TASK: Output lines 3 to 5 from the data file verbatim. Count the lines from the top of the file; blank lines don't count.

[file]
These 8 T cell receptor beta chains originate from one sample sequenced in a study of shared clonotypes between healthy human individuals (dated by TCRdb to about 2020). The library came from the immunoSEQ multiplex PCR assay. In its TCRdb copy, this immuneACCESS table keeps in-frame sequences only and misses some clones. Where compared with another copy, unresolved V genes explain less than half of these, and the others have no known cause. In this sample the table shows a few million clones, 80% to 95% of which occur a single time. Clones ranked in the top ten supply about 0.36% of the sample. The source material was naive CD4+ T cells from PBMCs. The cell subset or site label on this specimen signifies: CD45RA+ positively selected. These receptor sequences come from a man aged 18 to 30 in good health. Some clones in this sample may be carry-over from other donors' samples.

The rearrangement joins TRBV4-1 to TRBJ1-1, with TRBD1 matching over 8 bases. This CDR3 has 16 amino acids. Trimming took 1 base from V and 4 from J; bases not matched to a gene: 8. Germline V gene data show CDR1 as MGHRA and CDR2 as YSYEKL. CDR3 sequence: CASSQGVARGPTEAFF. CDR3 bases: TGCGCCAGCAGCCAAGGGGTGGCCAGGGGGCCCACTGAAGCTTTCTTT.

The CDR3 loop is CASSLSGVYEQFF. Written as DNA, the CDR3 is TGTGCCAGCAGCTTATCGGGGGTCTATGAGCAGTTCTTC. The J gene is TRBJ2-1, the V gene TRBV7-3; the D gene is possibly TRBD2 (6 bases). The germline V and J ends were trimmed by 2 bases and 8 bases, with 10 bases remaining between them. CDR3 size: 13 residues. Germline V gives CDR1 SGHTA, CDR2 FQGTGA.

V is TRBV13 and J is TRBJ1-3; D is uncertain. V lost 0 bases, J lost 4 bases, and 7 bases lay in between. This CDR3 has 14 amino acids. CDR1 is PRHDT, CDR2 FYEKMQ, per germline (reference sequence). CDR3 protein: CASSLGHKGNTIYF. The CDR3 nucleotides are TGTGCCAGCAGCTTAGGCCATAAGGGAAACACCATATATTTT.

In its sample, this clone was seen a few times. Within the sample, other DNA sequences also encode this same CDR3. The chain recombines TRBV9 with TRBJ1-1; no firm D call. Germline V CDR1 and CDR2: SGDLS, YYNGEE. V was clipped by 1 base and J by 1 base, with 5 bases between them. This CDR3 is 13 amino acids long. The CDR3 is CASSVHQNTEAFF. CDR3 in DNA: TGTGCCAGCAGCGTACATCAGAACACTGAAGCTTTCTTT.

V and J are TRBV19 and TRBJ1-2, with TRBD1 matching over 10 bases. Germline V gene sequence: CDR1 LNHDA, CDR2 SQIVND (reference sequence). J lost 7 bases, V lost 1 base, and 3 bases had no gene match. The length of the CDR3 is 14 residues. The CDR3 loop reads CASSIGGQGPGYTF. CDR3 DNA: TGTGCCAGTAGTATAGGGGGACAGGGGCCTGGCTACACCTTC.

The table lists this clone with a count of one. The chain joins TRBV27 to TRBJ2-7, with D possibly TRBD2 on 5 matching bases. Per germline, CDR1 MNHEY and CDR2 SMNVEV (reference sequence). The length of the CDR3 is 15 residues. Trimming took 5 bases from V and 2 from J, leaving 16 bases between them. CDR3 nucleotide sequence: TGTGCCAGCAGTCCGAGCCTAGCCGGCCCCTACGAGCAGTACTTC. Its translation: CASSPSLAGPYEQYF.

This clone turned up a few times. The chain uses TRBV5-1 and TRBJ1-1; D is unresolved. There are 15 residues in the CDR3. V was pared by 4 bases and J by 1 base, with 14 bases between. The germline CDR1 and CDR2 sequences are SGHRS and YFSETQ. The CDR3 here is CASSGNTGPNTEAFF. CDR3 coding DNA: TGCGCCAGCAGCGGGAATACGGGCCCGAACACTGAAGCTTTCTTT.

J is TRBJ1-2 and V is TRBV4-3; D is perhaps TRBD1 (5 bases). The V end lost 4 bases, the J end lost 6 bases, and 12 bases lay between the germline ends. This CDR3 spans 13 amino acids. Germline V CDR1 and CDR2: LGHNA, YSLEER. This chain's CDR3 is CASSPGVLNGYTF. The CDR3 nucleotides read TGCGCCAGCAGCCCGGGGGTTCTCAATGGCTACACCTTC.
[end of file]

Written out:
The CDR3 loop is CASSLSGVYEQFF. Written as DNA, the CDR3 is TGTGCCAGCAGCTTATCGGGGGTCTATGAGCAGTTCTTC. The J gene is TRBJ2-1, the V gene TRBV7-3; the D gene is possibly TRBD2 (6 bases). The germline V and J ends were trimmed by 2 bases and 8 bases, with 10 bases remaining between them. CDR3 size: 13 residues. Germline V gives CDR1 SGHTA, CDR2 FQGTGA.

V is TRBV13 and J is TRBJ1-3; D is uncertain. V lost 0 bases, J lost 4 bases, and 7 bases lay in between. This CDR3 has 14 amino acids. CDR1 is PRHDT, CDR2 FYEKMQ, per germline (reference sequence). CDR3 protein: CASSLGHKGNTIYF. The CDR3 nucleotides are TGTGCCAGCAGCTTAGGCCATAAGGGAAACACCATATATTTT.

In its sample, this clone was seen a few times. Within the sample, other DNA sequences also encode this same CDR3. The chain recombines TRBV9 with TRBJ1-1; no firm D call. Germline V CDR1 and CDR2: SGDLS, YYNGEE. V was clipped by 1 base and J by 1 base, with 5 bases between them. This CDR3 is 13 amino acids long. The CDR3 is CASSVHQNTEAFF. CDR3 in DNA: TGTGCCAGCAGCGTACATCAGAACACTGAAGCTTTCTTT.